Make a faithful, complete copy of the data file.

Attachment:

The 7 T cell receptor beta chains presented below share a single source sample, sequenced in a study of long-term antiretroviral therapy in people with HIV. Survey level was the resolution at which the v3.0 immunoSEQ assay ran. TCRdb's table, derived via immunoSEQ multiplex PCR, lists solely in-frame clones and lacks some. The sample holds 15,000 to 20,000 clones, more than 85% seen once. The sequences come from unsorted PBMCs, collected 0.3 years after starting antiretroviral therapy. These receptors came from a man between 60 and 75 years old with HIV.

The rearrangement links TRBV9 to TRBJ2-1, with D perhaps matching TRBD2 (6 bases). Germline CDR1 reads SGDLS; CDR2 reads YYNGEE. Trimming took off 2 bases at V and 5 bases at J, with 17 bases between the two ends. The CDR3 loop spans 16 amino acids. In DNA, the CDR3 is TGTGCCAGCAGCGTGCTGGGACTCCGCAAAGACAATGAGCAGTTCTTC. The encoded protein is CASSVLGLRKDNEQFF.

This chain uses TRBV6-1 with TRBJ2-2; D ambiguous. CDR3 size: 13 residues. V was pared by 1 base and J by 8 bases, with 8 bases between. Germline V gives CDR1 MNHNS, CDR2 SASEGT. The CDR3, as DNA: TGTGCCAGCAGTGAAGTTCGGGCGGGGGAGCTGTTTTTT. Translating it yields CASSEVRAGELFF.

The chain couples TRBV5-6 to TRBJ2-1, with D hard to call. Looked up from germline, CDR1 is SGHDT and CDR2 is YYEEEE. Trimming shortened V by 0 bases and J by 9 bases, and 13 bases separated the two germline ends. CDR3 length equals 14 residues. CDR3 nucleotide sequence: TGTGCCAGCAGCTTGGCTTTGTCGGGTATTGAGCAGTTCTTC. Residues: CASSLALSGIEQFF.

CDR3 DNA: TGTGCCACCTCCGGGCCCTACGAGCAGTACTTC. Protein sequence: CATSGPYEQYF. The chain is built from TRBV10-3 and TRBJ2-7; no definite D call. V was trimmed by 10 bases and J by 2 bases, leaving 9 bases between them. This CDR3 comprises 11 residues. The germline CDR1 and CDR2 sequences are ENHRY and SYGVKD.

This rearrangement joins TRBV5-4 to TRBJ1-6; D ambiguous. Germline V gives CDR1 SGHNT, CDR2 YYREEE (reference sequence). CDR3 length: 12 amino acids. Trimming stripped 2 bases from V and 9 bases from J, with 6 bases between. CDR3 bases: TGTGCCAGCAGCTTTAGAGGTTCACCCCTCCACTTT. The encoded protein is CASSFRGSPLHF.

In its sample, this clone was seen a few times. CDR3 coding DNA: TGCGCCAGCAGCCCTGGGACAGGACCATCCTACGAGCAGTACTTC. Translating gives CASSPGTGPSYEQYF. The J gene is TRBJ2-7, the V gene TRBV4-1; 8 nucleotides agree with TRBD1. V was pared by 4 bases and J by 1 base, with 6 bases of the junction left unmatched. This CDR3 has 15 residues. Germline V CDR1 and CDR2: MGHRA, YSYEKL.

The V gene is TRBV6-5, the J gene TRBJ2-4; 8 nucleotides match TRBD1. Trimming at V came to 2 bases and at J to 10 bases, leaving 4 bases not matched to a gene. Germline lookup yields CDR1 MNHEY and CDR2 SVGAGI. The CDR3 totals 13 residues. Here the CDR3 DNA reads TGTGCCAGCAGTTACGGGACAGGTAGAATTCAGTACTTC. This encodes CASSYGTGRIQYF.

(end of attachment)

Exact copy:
The 7 T cell receptor beta chains presented below share a single source sample, sequenced in a study of long-term antiretroviral therapy in people with HIV. Survey level was the resolution at which the v3.0 immunoSEQ assay ran. TCRdb's table, derived via immunoSEQ multiplex PCR, lists solely in-frame clones and lacks some. The sample holds 15,000 to 20,000 clones, more than 85% seen once. The sequences come from unsorted PBMCs, collected 0.3 years after starting antiretroviral therapy. These receptors came from a man between 60 and 75 years old with HIV.

The rearrangement links TRBV9 to TRBJ2-1, with D perhaps matching TRBD2 (6 bases). Germline CDR1 reads SGDLS; CDR2 reads YYNGEE. Trimming took off 2 bases at V and 5 bases at J, with 17 bases between the two ends. The CDR3 loop spans 16 amino acids. In DNA, the CDR3 is TGTGCCAGCAGCGTGCTGGGACTCCGCAAAGACAATGAGCAGTTCTTC. The encoded protein is CASSVLGLRKDNEQFF.

This chain uses TRBV6-1 with TRBJ2-2; D ambiguous. CDR3 size: 13 residues. V was pared by 1 base and J by 8 bases, with 8 bases between. Germline V gives CDR1 MNHNS, CDR2 SASEGT. The CDR3, as DNA: TGTGCCAGCAGTGAAGTTCGGGCGGGGGAGCTGTTTTTT. Translating it yields CASSEVRAGELFF.

The chain couples TRBV5-6 to TRBJ2-1, with D hard to call. Looked up from germline, CDR1 is SGHDT and CDR2 is YYEEEE. Trimming shortened V by 0 bases and J by 9 bases, and 13 bases separated the two germline ends. CDR3 length equals 14 residues. CDR3 nucleotide sequence: TGTGCCAGCAGCTTGGCTTTGTCGGGTATTGAGCAGTTCTTC. Residues: CASSLALSGIEQFF.

CDR3 DNA: TGTGCCACCTCCGGGCCCTACGAGCAGTACTTC. Protein sequence: CATSGPYEQYF. The chain is built from TRBV10-3 and TRBJ2-7; no definite D call. V was trimmed by 10 bases and J by 2 bases, leaving 9 bases between them. This CDR3 comprises 11 residues. The germline CDR1 and CDR2 sequences are ENHRY and SYGVKD.

This rearrangement joins TRBV5-4 to TRBJ1-6; D ambiguous. Germline V gives CDR1 SGHNT, CDR2 YYREEE (reference sequence). CDR3 length: 12 amino acids. Trimming stripped 2 bases from V and 9 bases from J, with 6 bases between. CDR3 bases: TGTGCCAGCAGCTTTAGAGGTTCACCCCTCCACTTT. The encoded protein is CASSFRGSPLHF.

In its sample, this clone was seen a few times. CDR3 coding DNA: TGCGCCAGCAGCCCTGGGACAGGACCATCCTACGAGCAGTACTTC. Translating gives CASSPGTGPSYEQYF. The J gene is TRBJ2-7, the V gene TRBV4-1; 8 nucleotides agree with TRBD1. V was pared by 4 bases and J by 1 base, with 6 bases of the junction left unmatched. This CDR3 has 15 residues. Germline V CDR1 and CDR2: MGHRA, YSYEKL.

The V gene is TRBV6-5, the J gene TRBJ2-4; 8 nucleotides match TRBD1. Trimming at V came to 2 bases and at J to 10 bases, leaving 4 bases not matched to a gene. Germline lookup yields CDR1 MNHEY and CDR2 SVGAGI. The CDR3 totals 13 residues. Here the CDR3 DNA reads TGTGCCAGCAGTTACGGGACAGGTAGAATTCAGTACTTC. This encodes CASSYGTGRIQYF.